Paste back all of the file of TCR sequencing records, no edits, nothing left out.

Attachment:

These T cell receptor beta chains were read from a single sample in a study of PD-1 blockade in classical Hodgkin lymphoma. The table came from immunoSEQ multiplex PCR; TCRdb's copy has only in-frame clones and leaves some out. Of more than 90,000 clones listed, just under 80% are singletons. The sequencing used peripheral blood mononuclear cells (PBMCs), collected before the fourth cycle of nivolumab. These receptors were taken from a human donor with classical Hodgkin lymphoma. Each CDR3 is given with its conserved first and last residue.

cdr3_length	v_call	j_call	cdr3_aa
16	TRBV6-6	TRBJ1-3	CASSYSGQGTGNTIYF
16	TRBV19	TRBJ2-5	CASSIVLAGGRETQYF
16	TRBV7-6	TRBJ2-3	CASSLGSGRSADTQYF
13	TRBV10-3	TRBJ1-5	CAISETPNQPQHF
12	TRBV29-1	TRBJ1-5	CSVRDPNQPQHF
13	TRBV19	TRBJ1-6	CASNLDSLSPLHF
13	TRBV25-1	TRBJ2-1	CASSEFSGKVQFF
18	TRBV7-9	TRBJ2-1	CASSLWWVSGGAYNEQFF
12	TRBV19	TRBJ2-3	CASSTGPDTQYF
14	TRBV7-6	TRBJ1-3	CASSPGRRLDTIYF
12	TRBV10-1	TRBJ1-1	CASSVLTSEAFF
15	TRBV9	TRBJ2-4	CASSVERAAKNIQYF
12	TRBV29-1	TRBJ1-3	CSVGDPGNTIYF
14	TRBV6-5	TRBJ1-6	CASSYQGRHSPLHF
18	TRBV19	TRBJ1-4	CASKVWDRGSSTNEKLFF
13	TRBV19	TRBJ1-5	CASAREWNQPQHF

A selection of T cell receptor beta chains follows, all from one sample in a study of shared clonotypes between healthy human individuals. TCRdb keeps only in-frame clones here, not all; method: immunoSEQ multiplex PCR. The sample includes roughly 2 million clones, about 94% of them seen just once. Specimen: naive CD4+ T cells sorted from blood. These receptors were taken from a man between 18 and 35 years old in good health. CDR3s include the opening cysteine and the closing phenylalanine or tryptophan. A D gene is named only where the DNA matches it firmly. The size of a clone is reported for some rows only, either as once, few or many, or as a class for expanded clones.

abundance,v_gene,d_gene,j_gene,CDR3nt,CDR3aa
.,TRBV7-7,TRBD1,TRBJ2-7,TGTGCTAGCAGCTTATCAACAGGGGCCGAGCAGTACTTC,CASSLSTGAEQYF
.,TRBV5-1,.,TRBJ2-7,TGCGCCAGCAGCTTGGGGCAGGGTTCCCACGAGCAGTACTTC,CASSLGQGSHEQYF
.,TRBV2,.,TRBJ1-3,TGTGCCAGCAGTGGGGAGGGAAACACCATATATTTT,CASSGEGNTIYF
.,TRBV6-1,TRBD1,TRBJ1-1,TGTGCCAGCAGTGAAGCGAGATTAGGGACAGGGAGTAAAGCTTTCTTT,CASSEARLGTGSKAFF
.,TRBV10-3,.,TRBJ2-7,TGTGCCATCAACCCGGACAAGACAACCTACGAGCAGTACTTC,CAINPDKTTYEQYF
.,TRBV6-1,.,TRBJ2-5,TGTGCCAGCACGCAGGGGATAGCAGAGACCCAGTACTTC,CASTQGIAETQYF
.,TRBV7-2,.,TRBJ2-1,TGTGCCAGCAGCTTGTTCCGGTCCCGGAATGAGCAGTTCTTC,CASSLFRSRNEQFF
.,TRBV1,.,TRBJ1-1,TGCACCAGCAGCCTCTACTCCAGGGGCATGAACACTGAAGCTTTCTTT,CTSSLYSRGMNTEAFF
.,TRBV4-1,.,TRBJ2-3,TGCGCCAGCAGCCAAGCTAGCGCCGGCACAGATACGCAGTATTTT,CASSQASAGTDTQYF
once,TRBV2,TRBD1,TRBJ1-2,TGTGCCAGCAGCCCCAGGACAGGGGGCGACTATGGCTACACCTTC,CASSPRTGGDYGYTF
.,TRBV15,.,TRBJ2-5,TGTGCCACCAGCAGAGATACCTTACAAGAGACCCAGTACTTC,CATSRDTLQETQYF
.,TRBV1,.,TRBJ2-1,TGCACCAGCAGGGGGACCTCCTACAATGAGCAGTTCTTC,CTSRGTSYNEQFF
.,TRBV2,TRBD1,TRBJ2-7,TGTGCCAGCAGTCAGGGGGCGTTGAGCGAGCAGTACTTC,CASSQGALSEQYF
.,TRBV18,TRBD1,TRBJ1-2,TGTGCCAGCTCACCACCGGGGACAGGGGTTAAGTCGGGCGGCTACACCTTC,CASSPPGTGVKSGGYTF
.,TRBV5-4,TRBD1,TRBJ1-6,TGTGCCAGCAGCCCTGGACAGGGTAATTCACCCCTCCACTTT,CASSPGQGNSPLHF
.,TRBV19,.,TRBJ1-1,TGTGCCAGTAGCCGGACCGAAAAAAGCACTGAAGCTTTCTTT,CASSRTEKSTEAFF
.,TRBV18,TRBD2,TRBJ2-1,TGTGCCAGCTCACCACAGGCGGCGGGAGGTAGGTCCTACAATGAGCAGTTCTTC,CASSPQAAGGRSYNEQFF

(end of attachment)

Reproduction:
These T cell receptor beta chains were read from a single sample in a study of PD-1 blockade in classical Hodgkin lymphoma. The table came from immunoSEQ multiplex PCR; TCRdb's copy has only in-frame clones and leaves some out. Of more than 90,000 clones listed, just under 80% are singletons. The sequencing used peripheral blood mononuclear cells (PBMCs), collected before the fourth cycle of nivolumab. These receptors were taken from a human donor with classical Hodgkin lymphoma. Each CDR3 is given with its conserved first and last residue.

cdr3_length	v_call	j_call	cdr3_aa
16	TRBV6-6	TRBJ1-3	CASSYSGQGTGNTIYF
16	TRBV19	TRBJ2-5	CASSIVLAGGRETQYF
16	TRBV7-6	TRBJ2-3	CASSLGSGRSADTQYF
13	TRBV10-3	TRBJ1-5	CAISETPNQPQHF
12	TRBV29-1	TRBJ1-5	CSVRDPNQPQHF
13	TRBV19	TRBJ1-6	CASNLDSLSPLHF
13	TRBV25-1	TRBJ2-1	CASSEFSGKVQFF
18	TRBV7-9	TRBJ2-1	CASSLWWVSGGAYNEQFF
12	TRBV19	TRBJ2-3	CASSTGPDTQYF
14	TRBV7-6	TRBJ1-3	CASSPGRRLDTIYF
12	TRBV10-1	TRBJ1-1	CASSVLTSEAFF
15	TRBV9	TRBJ2-4	CASSVERAAKNIQYF
12	TRBV29-1	TRBJ1-3	CSVGDPGNTIYF
14	TRBV6-5	TRBJ1-6	CASSYQGRHSPLHF
18	TRBV19	TRBJ1-4	CASKVWDRGSSTNEKLFF
13	TRBV19	TRBJ1-5	CASAREWNQPQHF

A selection of T cell receptor beta chains follows, all from one sample in a study of shared clonotypes between healthy human individuals. TCRdb keeps only in-frame clones here, not all; method: immunoSEQ multiplex PCR. The sample includes roughly 2 million clones, about 94% of them seen just once. Specimen: naive CD4+ T cells sorted from blood. These receptors were taken from a man between 18 and 35 years old in good health. CDR3s include the opening cysteine and the closing phenylalanine or tryptophan. A D gene is named only where the DNA matches it firmly. The size of a clone is reported for some rows only, either as once, few or many, or as a class for expanded clones.

abundance,v_gene,d_gene,j_gene,CDR3nt,CDR3aa
.,TRBV7-7,TRBD1,TRBJ2-7,TGTGCTAGCAGCTTATCAACAGGGGCCGAGCAGTACTTC,CASSLSTGAEQYF
.,TRBV5-1,.,TRBJ2-7,TGCGCCAGCAGCTTGGGGCAGGGTTCCCACGAGCAGTACTTC,CASSLGQGSHEQYF
.,TRBV2,.,TRBJ1-3,TGTGCCAGCAGTGGGGAGGGAAACACCATATATTTT,CASSGEGNTIYF
.,TRBV6-1,TRBD1,TRBJ1-1,TGTGCCAGCAGTGAAGCGAGATTAGGGACAGGGAGTAAAGCTTTCTTT,CASSEARLGTGSKAFF
.,TRBV10-3,.,TRBJ2-7,TGTGCCATCAACCCGGACAAGACAACCTACGAGCAGTACTTC,CAINPDKTTYEQYF
.,TRBV6-1,.,TRBJ2-5,TGTGCCAGCACGCAGGGGATAGCAGAGACCCAGTACTTC,CASTQGIAETQYF
.,TRBV7-2,.,TRBJ2-1,TGTGCCAGCAGCTTGTTCCGGTCCCGGAATGAGCAGTTCTTC,CASSLFRSRNEQFF
.,TRBV1,.,TRBJ1-1,TGCACCAGCAGCCTCTACTCCAGGGGCATGAACACTGAAGCTTTCTTT,CTSSLYSRGMNTEAFF
.,TRBV4-1,.,TRBJ2-3,TGCGCCAGCAGCCAAGCTAGCGCCGGCACAGATACGCAGTATTTT,CASSQASAGTDTQYF
once,TRBV2,TRBD1,TRBJ1-2,TGTGCCAGCAGCCCCAGGACAGGGGGCGACTATGGCTACACCTTC,CASSPRTGGDYGYTF
.,TRBV15,.,TRBJ2-5,TGTGCCACCAGCAGAGATACCTTACAAGAGACCCAGTACTTC,CATSRDTLQETQYF
.,TRBV1,.,TRBJ2-1,TGCACCAGCAGGGGGACCTCCTACAATGAGCAGTTCTTC,CTSRGTSYNEQFF
.,TRBV2,TRBD1,TRBJ2-7,TGTGCCAGCAGTCAGGGGGCGTTGAGCGAGCAGTACTTC,CASSQGALSEQYF
.,TRBV18,TRBD1,TRBJ1-2,TGTGCCAGCTCACCACCGGGGACAGGGGTTAAGTCGGGCGGCTACACCTTC,CASSPPGTGVKSGGYTF
.,TRBV5-4,TRBD1,TRBJ1-6,TGTGCCAGCAGCCCTGGACAGGGTAATTCACCCCTCCACTTT,CASSPGQGNSPLHF
.,TRBV19,.,TRBJ1-1,TGTGCCAGTAGCCGGACCGAAAAAAGCACTGAAGCTTTCTTT,CASSRTEKSTEAFF
.,TRBV18,TRBD2,TRBJ2-1,TGTGCCAGCTCACCACAGGCGGCGGGAGGTAGGTCCTACAATGAGCAGTTCTTC,CASSPQAAGGRSYNEQFF